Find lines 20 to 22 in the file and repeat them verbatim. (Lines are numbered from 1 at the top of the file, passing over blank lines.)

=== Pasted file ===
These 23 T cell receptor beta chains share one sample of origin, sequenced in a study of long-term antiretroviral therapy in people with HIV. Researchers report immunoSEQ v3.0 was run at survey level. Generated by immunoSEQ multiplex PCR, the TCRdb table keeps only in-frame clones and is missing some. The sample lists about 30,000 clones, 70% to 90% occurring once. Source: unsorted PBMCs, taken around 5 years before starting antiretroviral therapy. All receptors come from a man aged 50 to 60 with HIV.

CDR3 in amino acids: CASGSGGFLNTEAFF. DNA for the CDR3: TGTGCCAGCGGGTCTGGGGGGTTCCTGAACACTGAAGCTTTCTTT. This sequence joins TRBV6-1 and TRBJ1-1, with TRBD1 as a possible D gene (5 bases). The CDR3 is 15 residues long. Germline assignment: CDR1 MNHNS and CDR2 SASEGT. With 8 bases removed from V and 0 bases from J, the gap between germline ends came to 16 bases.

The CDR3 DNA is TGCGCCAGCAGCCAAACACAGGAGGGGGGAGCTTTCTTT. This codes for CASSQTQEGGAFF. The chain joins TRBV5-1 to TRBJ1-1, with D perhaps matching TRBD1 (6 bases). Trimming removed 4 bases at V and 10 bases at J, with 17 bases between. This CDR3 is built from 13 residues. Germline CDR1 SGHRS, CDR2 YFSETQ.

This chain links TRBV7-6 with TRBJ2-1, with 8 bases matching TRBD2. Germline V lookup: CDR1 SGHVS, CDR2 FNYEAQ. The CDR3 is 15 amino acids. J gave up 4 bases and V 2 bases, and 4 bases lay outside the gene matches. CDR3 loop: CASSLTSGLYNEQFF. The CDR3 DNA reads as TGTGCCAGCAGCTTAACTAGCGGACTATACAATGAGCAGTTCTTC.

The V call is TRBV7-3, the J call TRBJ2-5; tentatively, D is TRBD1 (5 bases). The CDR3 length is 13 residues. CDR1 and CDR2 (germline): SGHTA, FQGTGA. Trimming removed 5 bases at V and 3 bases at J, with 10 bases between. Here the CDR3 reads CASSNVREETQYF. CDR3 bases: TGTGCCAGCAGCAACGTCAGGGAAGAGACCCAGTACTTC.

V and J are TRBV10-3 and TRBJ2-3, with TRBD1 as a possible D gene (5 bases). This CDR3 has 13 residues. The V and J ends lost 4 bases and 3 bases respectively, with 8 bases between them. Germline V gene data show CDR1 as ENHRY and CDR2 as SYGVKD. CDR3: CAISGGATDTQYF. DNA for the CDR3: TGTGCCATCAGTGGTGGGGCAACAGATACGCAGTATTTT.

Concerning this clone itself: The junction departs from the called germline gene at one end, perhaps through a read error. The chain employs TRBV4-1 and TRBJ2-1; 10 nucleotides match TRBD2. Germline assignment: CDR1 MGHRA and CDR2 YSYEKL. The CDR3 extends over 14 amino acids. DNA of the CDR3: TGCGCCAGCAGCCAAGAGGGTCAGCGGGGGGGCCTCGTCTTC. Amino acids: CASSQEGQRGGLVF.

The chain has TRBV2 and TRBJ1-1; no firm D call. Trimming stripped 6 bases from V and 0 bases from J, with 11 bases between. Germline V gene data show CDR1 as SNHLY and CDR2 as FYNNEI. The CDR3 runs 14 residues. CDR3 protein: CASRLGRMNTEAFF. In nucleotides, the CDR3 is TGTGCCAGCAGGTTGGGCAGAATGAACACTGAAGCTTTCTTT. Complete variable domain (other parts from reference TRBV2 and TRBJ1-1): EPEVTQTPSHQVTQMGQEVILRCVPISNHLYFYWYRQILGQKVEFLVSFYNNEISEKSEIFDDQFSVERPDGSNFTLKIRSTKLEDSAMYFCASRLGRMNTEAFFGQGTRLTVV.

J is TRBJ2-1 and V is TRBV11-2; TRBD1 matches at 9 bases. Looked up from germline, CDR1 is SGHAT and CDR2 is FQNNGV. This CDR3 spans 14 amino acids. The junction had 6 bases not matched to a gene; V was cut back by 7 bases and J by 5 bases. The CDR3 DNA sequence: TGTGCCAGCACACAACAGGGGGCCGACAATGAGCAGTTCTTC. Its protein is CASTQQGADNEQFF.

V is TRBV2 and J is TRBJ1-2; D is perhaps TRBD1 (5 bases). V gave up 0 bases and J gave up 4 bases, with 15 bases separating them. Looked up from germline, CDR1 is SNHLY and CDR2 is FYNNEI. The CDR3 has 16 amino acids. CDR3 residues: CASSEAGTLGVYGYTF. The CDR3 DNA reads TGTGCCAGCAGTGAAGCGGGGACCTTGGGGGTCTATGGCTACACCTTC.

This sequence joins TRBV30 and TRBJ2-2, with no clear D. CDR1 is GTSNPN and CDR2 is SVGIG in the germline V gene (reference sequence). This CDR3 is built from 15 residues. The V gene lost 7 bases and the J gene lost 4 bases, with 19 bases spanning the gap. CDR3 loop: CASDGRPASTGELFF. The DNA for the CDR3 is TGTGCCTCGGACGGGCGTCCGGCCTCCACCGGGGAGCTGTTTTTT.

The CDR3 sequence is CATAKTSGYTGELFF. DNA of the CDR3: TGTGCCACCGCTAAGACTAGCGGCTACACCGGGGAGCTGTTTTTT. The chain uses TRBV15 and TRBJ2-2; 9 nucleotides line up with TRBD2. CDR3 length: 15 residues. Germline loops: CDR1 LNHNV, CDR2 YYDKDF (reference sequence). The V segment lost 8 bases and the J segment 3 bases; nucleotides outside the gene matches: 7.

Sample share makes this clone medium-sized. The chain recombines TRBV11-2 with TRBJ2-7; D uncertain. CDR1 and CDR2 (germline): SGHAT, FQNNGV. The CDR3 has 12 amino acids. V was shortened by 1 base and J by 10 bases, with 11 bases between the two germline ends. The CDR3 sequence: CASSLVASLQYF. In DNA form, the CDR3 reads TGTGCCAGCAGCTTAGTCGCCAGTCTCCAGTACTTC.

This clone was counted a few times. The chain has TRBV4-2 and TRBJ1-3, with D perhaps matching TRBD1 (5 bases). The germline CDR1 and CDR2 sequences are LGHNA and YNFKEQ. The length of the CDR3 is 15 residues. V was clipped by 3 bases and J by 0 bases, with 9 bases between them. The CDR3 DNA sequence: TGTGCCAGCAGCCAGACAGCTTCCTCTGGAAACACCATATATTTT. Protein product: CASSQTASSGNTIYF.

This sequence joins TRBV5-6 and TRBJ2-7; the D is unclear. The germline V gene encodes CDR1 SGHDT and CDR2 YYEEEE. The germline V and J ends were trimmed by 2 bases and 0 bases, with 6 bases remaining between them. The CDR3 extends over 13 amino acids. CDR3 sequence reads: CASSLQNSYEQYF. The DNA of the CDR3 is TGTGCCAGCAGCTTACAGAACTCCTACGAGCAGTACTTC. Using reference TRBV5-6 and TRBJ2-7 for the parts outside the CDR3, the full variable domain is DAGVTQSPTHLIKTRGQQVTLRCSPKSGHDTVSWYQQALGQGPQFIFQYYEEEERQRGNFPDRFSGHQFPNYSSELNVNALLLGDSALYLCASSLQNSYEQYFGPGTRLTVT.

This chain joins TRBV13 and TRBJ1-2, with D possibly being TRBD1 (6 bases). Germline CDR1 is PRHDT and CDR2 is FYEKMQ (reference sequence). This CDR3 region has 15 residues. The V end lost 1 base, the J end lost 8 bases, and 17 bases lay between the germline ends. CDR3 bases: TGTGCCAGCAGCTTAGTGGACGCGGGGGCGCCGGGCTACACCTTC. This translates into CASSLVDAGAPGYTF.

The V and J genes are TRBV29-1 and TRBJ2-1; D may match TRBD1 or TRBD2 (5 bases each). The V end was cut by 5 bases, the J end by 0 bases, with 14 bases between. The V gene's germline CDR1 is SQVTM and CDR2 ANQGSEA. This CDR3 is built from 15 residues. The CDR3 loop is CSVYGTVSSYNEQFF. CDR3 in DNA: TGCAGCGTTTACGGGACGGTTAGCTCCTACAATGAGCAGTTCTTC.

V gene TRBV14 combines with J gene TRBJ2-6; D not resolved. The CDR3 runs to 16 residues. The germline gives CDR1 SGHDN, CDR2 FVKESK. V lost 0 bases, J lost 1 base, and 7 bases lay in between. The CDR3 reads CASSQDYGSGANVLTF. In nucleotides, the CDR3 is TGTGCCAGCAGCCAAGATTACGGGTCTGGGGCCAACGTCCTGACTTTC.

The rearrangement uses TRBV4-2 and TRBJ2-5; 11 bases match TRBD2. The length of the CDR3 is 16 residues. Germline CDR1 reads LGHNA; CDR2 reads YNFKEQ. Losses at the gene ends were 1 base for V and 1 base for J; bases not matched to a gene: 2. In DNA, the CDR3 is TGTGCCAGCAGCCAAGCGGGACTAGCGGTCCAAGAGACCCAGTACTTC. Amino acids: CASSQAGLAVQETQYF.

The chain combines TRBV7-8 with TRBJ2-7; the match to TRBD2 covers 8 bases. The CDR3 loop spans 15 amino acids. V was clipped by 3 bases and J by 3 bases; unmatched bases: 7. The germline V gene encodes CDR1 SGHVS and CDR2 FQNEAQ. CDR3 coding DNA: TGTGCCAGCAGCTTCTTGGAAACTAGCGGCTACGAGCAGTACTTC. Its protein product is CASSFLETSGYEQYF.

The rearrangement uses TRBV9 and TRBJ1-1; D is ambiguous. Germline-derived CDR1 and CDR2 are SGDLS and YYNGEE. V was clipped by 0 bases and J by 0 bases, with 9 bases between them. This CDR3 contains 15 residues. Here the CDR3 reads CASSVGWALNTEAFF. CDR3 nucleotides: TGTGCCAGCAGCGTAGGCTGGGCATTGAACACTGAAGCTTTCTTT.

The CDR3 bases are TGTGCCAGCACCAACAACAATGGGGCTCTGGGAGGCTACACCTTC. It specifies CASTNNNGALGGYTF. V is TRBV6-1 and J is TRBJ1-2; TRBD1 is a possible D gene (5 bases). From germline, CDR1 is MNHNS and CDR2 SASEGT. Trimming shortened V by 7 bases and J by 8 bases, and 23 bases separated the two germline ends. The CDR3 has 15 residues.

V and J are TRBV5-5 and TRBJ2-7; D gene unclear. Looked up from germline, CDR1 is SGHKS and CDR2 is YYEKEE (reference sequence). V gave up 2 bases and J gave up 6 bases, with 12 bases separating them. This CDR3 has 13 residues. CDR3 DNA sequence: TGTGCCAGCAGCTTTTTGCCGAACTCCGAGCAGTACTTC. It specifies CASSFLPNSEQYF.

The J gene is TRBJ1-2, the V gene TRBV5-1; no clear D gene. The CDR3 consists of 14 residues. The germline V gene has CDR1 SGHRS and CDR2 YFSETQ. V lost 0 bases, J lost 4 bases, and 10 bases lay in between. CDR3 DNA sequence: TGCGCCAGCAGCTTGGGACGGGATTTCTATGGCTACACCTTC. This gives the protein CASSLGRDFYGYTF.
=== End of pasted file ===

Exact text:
The chain combines TRBV7-8 with TRBJ2-7; the match to TRBD2 covers 8 bases. The CDR3 loop spans 15 amino acids. V was clipped by 3 bases and J by 3 bases; unmatched bases: 7. The germline V gene encodes CDR1 SGHVS and CDR2 FQNEAQ. CDR3 coding DNA: TGTGCCAGCAGCTTCTTGGAAACTAGCGGCTACGAGCAGTACTTC. Its protein product is CASSFLETSGYEQYF.

The rearrangement uses TRBV9 and TRBJ1-1; D is ambiguous. Germline-derived CDR1 and CDR2 are SGDLS and YYNGEE. V was clipped by 0 bases and J by 0 bases, with 9 bases between them. This CDR3 contains 15 residues. Here the CDR3 reads CASSVGWALNTEAFF. CDR3 nucleotides: TGTGCCAGCAGCGTAGGCTGGGCATTGAACACTGAAGCTTTCTTT.

The CDR3 bases are TGTGCCAGCACCAACAACAATGGGGCTCTGGGAGGCTACACCTTC. It specifies CASTNNNGALGGYTF. V is TRBV6-1 and J is TRBJ1-2; TRBD1 is a possible D gene (5 bases). From germline, CDR1 is MNHNS and CDR2 SASEGT. Trimming shortened V by 7 bases and J by 8 bases, and 23 bases separated the two germline ends. The CDR3 has 15 residues.